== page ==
Here Are Seven Reasons Why No One is Moving to Oregon


Oregon is known for its beautiful scenery and forward-thinking culture, so it might seem like a great place to move. But, like every other state, it has some problems. This piece talks about seven reasons why people don’t want to move to Oregon.

These include the state’s high cost of living, unpredictable weather, and quirky cultural practices. These things might turn off some people, but they might appeal to others. This shows how personal the choice to move is.

1. High Cost of Living

Oregon is one of the most expensive states to live in, with a cost of living index of 131.2, or 31.2% more than the national average. Oregon’s typical house price is $411,300, 77.4% greater than the national median. The state also has a high-income tax rate, which ranges from 5% to 9.9% based on income level.

2. Lack of Diversity

Oregon is one of the least diverse states in the US, with a population of 86.7% white, 13.9% Hispanic or Latino, 4.4% Asian, 2.2% Black or African American, and 1.8% Native American or Alaska Native. The state’s history of racial discrimination and exclusion dates back to its inception as a “white-only” state in 1859. Oregon is still dealing with issues of racism, inequality, and social justice today.

3. Unpredictable Weather

Oregon is notorious for its wet and overcast weather, which may have an impact on people’s moods and mental health. The state receives an average of 42 inches of precipitation each year, which is 6 inches over the national average.

The state also has a low amount of sunny days, with just 144 each year, compared to the national average of 205. The weather in Oregon varies widely depending on the location, ranging from pleasant and moist coastal parts to dry and chilly highland places.

4. Natural Disasters

Earthquakes, volcanoes, landslides, wildfires, floods, and tsunamis are among the natural calamities that frequently strike Oregon. The state is located on the Cascadia Subduction Zone, a fault line that spans along the Pacific Northwest coast, where the Juan de Fuca Plate slides beneath the North American Plate. This raises the possibility of a catastrophic earthquake and tsunami, which might devastate the region.

Oregon also includes many active volcanoes, including Mount Hood, Crater Lake, and Newberry Volcano, which may erupt at any time. The state also has numerous landslides, particularly during the rainy season, which can destroy roads, buildings, and infrastructure.

Oregon also sees significant wildfires, particularly in the summer and fall, which can devastate forests, animals, and houses. Flooding occurs on occasion across the state, particularly in low-lying areas along rivers and streams.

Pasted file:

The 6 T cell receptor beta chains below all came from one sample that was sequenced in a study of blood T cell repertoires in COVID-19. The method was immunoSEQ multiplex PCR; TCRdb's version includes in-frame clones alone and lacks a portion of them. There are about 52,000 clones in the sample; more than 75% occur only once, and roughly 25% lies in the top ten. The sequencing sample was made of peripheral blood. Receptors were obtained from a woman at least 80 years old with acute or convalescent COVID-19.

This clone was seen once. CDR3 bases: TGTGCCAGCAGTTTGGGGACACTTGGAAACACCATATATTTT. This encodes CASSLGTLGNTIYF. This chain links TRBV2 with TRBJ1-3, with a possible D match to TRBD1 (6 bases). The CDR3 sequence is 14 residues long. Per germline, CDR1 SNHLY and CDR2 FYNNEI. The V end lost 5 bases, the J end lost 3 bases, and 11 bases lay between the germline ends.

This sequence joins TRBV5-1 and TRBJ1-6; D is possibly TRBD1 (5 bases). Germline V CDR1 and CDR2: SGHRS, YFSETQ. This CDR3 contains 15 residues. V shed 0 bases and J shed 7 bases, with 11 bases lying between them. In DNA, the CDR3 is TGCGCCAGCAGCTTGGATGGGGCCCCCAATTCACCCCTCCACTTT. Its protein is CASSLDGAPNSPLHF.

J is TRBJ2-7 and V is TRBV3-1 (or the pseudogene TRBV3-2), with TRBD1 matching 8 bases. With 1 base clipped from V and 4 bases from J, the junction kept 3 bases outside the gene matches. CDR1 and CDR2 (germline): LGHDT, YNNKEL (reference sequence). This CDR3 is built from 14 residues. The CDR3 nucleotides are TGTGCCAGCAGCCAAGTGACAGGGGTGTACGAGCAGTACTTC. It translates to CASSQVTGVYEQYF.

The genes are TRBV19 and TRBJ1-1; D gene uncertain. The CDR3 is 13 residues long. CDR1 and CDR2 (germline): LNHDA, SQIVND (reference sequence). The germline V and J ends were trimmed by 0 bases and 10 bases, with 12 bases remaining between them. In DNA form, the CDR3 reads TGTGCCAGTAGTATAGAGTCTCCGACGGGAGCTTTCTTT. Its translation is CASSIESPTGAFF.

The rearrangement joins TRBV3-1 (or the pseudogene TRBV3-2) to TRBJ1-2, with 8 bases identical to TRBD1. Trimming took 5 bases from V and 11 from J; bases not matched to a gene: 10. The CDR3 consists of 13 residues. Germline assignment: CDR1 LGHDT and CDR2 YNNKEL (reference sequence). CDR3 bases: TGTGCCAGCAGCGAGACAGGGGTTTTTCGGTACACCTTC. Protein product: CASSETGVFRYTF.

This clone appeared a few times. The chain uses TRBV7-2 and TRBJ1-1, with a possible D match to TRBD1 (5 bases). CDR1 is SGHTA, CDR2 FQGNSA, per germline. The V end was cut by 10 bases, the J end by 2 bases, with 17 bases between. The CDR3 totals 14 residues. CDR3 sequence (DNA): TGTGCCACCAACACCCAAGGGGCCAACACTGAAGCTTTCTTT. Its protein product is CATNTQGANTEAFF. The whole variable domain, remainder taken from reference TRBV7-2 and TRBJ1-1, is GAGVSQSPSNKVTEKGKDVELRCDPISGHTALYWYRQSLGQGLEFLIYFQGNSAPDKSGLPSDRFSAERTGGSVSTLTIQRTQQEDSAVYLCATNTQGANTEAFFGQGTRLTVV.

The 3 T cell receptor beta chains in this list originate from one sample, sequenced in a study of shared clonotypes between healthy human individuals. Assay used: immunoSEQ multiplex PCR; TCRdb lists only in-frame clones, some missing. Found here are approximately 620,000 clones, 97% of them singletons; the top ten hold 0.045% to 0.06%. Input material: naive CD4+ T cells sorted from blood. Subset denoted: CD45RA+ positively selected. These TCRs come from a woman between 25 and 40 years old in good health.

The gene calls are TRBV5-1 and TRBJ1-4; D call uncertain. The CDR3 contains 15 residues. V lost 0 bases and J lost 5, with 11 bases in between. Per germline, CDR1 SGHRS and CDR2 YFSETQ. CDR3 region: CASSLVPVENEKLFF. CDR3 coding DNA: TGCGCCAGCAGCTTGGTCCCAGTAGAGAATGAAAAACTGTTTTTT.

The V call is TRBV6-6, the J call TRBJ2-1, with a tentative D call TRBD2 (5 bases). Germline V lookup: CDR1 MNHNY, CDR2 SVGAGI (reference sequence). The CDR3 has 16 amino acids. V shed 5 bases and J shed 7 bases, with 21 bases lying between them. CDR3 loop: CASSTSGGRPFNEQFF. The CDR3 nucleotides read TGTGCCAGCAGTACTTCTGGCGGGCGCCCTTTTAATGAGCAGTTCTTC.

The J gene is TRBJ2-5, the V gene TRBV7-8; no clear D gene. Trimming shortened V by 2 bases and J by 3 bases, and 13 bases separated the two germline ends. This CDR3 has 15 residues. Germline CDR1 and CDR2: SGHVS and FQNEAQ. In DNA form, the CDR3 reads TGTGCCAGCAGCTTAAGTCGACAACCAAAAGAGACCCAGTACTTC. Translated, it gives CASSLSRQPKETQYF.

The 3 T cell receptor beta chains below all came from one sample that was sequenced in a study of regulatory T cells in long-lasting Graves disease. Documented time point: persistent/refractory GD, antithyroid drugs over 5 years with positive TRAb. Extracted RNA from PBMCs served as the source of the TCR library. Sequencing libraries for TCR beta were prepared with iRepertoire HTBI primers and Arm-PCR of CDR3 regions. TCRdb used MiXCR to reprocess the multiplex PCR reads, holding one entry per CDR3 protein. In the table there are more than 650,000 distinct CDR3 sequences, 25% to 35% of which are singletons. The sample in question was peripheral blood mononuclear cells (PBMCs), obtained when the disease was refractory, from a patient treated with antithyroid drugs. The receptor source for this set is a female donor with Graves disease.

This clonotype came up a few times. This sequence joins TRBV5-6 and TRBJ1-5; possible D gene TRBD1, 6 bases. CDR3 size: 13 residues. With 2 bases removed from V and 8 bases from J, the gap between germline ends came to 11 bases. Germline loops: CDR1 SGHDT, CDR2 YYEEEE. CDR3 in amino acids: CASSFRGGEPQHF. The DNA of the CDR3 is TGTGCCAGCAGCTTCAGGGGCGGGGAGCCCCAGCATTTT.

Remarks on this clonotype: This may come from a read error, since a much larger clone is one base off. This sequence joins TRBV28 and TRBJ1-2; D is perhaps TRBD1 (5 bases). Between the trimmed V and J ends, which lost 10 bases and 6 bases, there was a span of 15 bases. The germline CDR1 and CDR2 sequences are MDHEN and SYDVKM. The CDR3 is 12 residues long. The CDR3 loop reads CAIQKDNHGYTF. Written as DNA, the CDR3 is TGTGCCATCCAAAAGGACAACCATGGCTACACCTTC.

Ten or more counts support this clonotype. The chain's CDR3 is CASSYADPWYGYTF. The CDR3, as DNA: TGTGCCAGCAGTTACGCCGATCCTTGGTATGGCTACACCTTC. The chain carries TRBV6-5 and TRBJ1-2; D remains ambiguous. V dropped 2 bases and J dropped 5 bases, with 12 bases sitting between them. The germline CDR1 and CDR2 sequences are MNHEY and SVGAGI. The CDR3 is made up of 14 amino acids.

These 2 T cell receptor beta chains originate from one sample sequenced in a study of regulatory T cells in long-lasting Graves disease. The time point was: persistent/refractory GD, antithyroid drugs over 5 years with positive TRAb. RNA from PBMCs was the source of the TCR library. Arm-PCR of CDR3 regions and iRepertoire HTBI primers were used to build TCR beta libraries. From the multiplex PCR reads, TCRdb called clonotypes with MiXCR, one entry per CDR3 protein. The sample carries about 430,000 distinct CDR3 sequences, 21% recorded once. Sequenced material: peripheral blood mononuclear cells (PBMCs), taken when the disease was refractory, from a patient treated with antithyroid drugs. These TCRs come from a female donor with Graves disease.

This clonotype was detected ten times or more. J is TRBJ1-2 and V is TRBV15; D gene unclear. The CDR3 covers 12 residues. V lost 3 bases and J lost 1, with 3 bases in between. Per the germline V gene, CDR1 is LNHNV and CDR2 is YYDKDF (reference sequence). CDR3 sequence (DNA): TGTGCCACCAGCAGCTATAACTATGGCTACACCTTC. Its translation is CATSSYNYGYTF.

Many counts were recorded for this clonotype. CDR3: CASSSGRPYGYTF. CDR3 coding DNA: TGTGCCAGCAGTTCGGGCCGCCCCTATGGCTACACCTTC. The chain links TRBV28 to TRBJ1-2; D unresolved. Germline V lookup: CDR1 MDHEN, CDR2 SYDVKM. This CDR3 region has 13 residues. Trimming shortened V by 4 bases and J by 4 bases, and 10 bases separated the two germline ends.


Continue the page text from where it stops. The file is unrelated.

5. Limited Job Opportunities

Oregon has a comparatively low unemployment rate of 4.9%, which is slightly below the national average of 5.2%. However, the state’s job growth rate is 0.9%, much lower than the national average of 1.6%. Agriculture, forestry, fishing, industry, and technology are the primary industries that drive the state’s economy. The state also has a low median household income of $67,058, which is 7.4% less than the national median of $72,388.

6. Stringent Environmental Regulations

Oregon is one of the most ecologically concerned states in the US, with several laws and regulations aimed at protecting natural resources and reducing carbon footprints. For example, the state has a bottle bill that imposes a 10-cent deposit on all beverage containers, which may be redeemed at recycling facilities.

The state also prohibits single-use plastic bags at grocery shops and other retail establishments, encouraging the usage of reusable bags. The state also has a low carbon fuel standard, which mandates a 10% decrease in the carbon intensity of transportation fuels by 2025. While these actions are good to the environment, they can be cumbersome and costly for those who are unfamiliar with them.

7. Isolation From Other States

Oregon is a very isolated state, with only two neighbors, Washington and California, and a lengthy Pacific coastline. The state has a low population density of 42.6 persons per square mile, 38.4% less than the national average of 69.2. The state also contains a small number of big cities, with just one, Portland, with a population of more than 500,000.

The state also has a limited transportation infrastructure, with only one major interstate route, I-5, running north-south across it. The state also has a small number of airports, with just one international airport, Portland International Airport, serving the whole state.


Oregon, famed for its beautiful beauty and progressive culture, confronts problems that dissuade potential inhabitants. High living costs, a lack of diversity, unpredictable weather, and natural calamities like earthquakes and wildfires are all causes of concern. Limited career possibilities, strict environmental restrictions, and distance from other states all contribute to why some people may be hesitant to relocate to Oregon. Personal tastes play an important part in assessing these aspects.

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